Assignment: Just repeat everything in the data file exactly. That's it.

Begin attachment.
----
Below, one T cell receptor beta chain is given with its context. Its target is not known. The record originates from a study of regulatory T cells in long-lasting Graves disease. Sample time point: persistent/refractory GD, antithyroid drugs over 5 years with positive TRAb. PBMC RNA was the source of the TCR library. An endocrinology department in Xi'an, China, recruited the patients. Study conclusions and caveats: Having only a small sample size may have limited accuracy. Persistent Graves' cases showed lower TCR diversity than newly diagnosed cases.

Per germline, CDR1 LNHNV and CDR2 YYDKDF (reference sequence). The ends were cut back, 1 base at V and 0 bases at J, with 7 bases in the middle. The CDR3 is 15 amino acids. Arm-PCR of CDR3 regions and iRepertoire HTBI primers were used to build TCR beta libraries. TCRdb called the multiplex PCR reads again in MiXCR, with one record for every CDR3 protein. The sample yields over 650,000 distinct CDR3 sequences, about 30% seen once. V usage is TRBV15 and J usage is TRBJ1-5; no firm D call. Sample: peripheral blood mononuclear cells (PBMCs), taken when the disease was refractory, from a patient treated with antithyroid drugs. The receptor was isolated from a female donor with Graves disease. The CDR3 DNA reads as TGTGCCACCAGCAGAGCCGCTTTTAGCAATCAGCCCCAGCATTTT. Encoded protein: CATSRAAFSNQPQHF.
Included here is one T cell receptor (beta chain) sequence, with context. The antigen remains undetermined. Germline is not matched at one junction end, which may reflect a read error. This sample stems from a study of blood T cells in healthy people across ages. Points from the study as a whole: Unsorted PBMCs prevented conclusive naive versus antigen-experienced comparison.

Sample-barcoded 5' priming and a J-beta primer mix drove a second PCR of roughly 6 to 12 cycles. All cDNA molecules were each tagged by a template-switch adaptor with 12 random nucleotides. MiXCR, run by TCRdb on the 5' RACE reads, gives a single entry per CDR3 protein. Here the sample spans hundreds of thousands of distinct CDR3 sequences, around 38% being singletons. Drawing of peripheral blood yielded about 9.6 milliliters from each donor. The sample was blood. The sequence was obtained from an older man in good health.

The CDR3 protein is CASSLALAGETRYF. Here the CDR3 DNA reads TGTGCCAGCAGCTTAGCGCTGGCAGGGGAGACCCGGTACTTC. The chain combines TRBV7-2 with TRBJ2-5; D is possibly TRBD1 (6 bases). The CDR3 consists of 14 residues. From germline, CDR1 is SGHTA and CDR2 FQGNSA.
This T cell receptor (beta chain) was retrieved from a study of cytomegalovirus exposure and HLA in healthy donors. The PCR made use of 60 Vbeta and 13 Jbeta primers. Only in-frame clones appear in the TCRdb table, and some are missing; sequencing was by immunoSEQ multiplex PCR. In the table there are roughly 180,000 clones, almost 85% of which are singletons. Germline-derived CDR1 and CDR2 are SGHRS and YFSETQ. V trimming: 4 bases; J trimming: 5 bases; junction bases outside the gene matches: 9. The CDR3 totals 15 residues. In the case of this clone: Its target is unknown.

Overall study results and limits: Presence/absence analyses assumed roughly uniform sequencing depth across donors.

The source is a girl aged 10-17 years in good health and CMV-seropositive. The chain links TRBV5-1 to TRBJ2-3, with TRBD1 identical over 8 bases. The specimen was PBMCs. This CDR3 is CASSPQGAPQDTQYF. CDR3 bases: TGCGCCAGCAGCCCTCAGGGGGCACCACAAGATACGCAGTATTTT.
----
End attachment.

Below, one T cell receptor beta chain is given with its context. Its target is not known. The record originates from a study of regulatory T cells in long-lasting Graves disease. Sample time point: persistent/refractory GD, antithyroid drugs over 5 years with positive TRAb. PBMC RNA was the source of the TCR library. An endocrinology department in Xi'an, China, recruited the patients. Study conclusions and caveats: Having only a small sample size may have limited accuracy. Persistent Graves' cases showed lower TCR diversity than newly diagnosed cases.

Per germline, CDR1 LNHNV and CDR2 YYDKDF (reference sequence). The ends were cut back, 1 base at V and 0 bases at J, with 7 bases in the middle. The CDR3 is 15 amino acids. Arm-PCR of CDR3 regions and iRepertoire HTBI primers were used to build TCR beta libraries. TCRdb called the multiplex PCR reads again in MiXCR, with one record for every CDR3 protein. The sample yields over 650,000 distinct CDR3 sequences, about 30% seen once. V usage is TRBV15 and J usage is TRBJ1-5; no firm D call. Sample: peripheral blood mononuclear cells (PBMCs), taken when the disease was refractory, from a patient treated with antithyroid drugs. The receptor was isolated from a female donor with Graves disease. The CDR3 DNA reads as TGTGCCACCAGCAGAGCCGCTTTTAGCAATCAGCCCCAGCATTTT. Encoded protein: CATSRAAFSNQPQHF.
Included here is one T cell receptor (beta chain) sequence, with context. The antigen remains undetermined. Germline is not matched at one junction end, which may reflect a read error. This sample stems from a study of blood T cells in healthy people across ages. Points from the study as a whole: Unsorted PBMCs prevented conclusive naive versus antigen-experienced comparison.

Sample-barcoded 5' priming and a J-beta primer mix drove a second PCR of roughly 6 to 12 cycles. All cDNA molecules were each tagged by a template-switch adaptor with 12 random nucleotides. MiXCR, run by TCRdb on the 5' RACE reads, gives a single entry per CDR3 protein. Here the sample spans hundreds of thousands of distinct CDR3 sequences, around 38% being singletons. Drawing of peripheral blood yielded about 9.6 milliliters from each donor. The sample was blood. The sequence was obtained from an older man in good health.

The CDR3 protein is CASSLALAGETRYF. Here the CDR3 DNA reads TGTGCCAGCAGCTTAGCGCTGGCAGGGGAGACCCGGTACTTC. The chain combines TRBV7-2 with TRBJ2-5; D is possibly TRBD1 (6 bases). The CDR3 consists of 14 residues. From germline, CDR1 is SGHTA and CDR2 FQGNSA.
This T cell receptor (beta chain) was retrieved from a study of cytomegalovirus exposure and HLA in healthy donors. The PCR made use of 60 Vbeta and 13 Jbeta primers. Only in-frame clones appear in the TCRdb table, and some are missing; sequencing was by immunoSEQ multiplex PCR. In the table there are roughly 180,000 clones, almost 85% of which are singletons. Germline-derived CDR1 and CDR2 are SGHRS and YFSETQ. V trimming: 4 bases; J trimming: 5 bases; junction bases outside the gene matches: 9. The CDR3 totals 15 residues. In the case of this clone: Its target is unknown.

Overall study results and limits: Presence/absence analyses assumed roughly uniform sequencing depth across donors.

The source is a girl aged 10-17 years in good health and CMV-seropositive. The chain links TRBV5-1 to TRBJ2-3, with TRBD1 identical over 8 bases. The specimen was PBMCs. This CDR3 is CASSPQGAPQDTQYF. CDR3 bases: TGCGCCAGCAGCCCTCAGGGGGCACCACAAGATACGCAGTATTTT.